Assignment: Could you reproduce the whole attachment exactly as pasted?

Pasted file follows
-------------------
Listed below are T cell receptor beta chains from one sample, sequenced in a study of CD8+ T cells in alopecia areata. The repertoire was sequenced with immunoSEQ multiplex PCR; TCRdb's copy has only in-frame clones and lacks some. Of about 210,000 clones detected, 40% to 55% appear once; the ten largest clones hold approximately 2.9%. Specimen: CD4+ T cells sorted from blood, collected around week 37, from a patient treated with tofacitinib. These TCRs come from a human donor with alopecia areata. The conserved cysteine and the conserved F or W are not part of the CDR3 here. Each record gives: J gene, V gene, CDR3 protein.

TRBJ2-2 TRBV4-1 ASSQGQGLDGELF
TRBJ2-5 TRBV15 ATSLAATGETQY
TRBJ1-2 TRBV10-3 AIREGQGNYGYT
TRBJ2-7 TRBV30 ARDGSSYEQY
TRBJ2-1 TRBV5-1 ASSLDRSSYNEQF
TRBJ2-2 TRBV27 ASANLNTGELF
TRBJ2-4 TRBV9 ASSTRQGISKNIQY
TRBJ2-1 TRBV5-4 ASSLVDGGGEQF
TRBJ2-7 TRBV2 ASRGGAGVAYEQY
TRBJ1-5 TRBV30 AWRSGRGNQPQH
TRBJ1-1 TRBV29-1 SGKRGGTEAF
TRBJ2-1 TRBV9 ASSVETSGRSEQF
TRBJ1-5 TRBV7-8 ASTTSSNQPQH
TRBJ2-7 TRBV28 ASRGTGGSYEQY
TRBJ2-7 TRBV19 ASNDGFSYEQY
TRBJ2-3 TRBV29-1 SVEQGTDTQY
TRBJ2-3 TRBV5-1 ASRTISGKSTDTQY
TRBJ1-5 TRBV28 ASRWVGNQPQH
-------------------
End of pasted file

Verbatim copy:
Listed below are T cell receptor beta chains from one sample, sequenced in a study of CD8+ T cells in alopecia areata. The repertoire was sequenced with immunoSEQ multiplex PCR; TCRdb's copy has only in-frame clones and lacks some. Of about 210,000 clones detected, 40% to 55% appear once; the ten largest clones hold approximately 2.9%. Specimen: CD4+ T cells sorted from blood, collected around week 37, from a patient treated with tofacitinib. These TCRs come from a human donor with alopecia areata. The conserved cysteine and the conserved F or W are not part of the CDR3 here. Each record gives: J gene, V gene, CDR3 protein.

TRBJ2-2 TRBV4-1 ASSQGQGLDGELF
TRBJ2-5 TRBV15 ATSLAATGETQY
TRBJ1-2 TRBV10-3 AIREGQGNYGYT
TRBJ2-7 TRBV30 ARDGSSYEQY
TRBJ2-1 TRBV5-1 ASSLDRSSYNEQF
TRBJ2-2 TRBV27 ASANLNTGELF
TRBJ2-4 TRBV9 ASSTRQGISKNIQY
TRBJ2-1 TRBV5-4 ASSLVDGGGEQF
TRBJ2-7 TRBV2 ASRGGAGVAYEQY
TRBJ1-5 TRBV30 AWRSGRGNQPQH
TRBJ1-1 TRBV29-1 SGKRGGTEAF
TRBJ2-1 TRBV9 ASSVETSGRSEQF
TRBJ1-5 TRBV7-8 ASTTSSNQPQH
TRBJ2-7 TRBV28 ASRGTGGSYEQY
TRBJ2-7 TRBV19 ASNDGFSYEQY
TRBJ2-3 TRBV29-1 SVEQGTDTQY
TRBJ2-3 TRBV5-1 ASRTISGKSTDTQY
TRBJ1-5 TRBV28 ASRWVGNQPQH